Got done in Naha early enough to be able
to go see a few local historic sites, so here you go.
First, for those who like to check maps and see where I'm located -
here's a map sign near the Naha monorail. Route 58 is a main
north-south street, and goes up to Kadena air base
. It's a
busy base - we saw quite a few planes flying in at night, 4-engine
propeller and jet planes.
Something I've only seen on Okinawa, but which must exist in other
places - quick food of the gods, writ large:
For dinner we went to a nearby Italian restaurant popular with the
locals (Bacar), and had some of the local Okinawan beer:
The menus is small, margharita and cheese pizzas, and an assortment of
small plates. At 9:30 pm the menu changes to fresh pasta and
breads. The carbs are good on Okinawa!
Some old school Pepsi in glass bottles and a local tea.
Another meal was an Okinawan noodle bowl with a couple kinds of pork
and a local fried rice bowl. Mmm!
The weather was really nice - 72 degrees F, and palm trees abound.
As you may know, Okinawa was the site of one of the toughest battles
during World War II
, and the Okinawans had a really bad time, first
at the hands of the mainland Japanese, who forced them to dig tunnels
underground for the Navy headquarters and for bunkers for the troops,
and later forced suicides to prevent their capture from the approaching
Allies, with nearly a quarter of the population dying. After the
armistice starvation set in and they had a rough time while the Allies
occupied the island. We went to the site of the underground Navy
HQ tunnels, which were only cleared out of bodies starting around 1953
and which was restored and turend into a museum. It was a fair
presentation of the activities on the island.
This is a photo in the exhibit of the anti-aircraft fire during the
This shows Okinawa's ideal location as the Naval headquarters.
This is the main entrance to the tunnel complex.
One of the staff officer meeting rooms.
The complex sits on a hill that also holds traditional Okinawan graves.
After that, we took a taxi to Shuri-ji
was the palace of the Ryukyu Kingdom
which ruled Okinawa and some nearby islands from the 15th to the 19th
century, and was a major trading center. This gate is significant
enough that it's featured on the 2000
Because of Shuri's location, they had a lot of trade with China, and so
the buildings, decoration, and a significant part of the culture has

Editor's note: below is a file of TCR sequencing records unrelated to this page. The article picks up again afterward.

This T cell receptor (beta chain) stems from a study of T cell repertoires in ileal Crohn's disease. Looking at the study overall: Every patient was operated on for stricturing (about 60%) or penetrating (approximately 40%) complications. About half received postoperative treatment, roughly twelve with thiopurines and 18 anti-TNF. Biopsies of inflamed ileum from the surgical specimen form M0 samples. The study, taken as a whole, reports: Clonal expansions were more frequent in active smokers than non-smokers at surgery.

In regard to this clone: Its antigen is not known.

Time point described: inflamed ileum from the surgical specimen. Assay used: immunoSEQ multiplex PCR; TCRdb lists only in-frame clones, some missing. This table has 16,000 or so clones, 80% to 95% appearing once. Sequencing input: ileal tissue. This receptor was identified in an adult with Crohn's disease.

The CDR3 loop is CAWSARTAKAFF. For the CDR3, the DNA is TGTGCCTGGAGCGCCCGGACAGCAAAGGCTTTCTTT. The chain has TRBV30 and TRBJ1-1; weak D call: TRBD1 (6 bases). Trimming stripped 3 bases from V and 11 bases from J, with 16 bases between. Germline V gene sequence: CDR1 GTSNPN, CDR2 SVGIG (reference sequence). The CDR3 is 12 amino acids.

Chinese influences, including the dragon.
The castle was mostly destroyed during the Battle of Okinawa, but has
been rebuilt over the last 50 years. They keep adding onto it and
completing sections, using techniques and materials as close to those
originally used during its construction from the 14th century on.
Even though a reconstruction, it's a Unesco World Heritage site.
The throne room.
A view of the castle wall and entrance.
Later we headed north for dinner, and no, the monkey's not on the
menu. We ate at a restaurant in Chatan
, located in the
Beach Tower hotel, which has barbecue tables, a local version of
Chinese hot pot, and an expansive buffet selection. Along with
all one-price food and drink, they have some amusements for the kids,
and there's a glassed-in pen with some monkeys and tortoises.
This little guy was having fun. I think.
The eats! In the foil are potatoes, garlic and scallions, and
some squid. You also see a ring of bitter gourd, which is a local
delicacy, and garlicked rice wedges, and some pork. On the plate
is pizza which has mustard on it, tempura-ed local peppers, and sushi
on saffron rice. We also had all you can eat steaks and other
foods. It was good food, decently priced, and a good time.
On Tuesday, with the work and eating done, it was time to head back to
Tokyo. JAL foiled my single-bag carry-on scheme which had worked
fine for this whole China/Okinawa section, because the security
screening only permitted small bags not much larger than my laptop bag
to go through the xray system, even though the planes can handle
standard-sized bags such as mine. I suspect it's because the
Okinawa-Tokyo flight is less a flight as a flying bus, shuttling
thousands of people a day back and forth. It may have been a 747
but it was more than 400 people full. And yet again, I tried to
sit upstairs, but that was all economy class seating. One of
As we neaded north, we passed Miyakejima Island
which has Mount Oyama, an active volcano, which last erupted in 2000.
Since then, it's constantly emitted sulfurous gases.
I flew into Tokyo
, also known as Haneda, which is near to
downtown and connects to the city by the Tokyo Monorail, among other
methods. Here's a view on the final approach to 16L. You can see
, and in the foreground is Odaiba
Finally, some folks have inquired what the cell phone I rented looks
like. Here's 'tis. See you soon.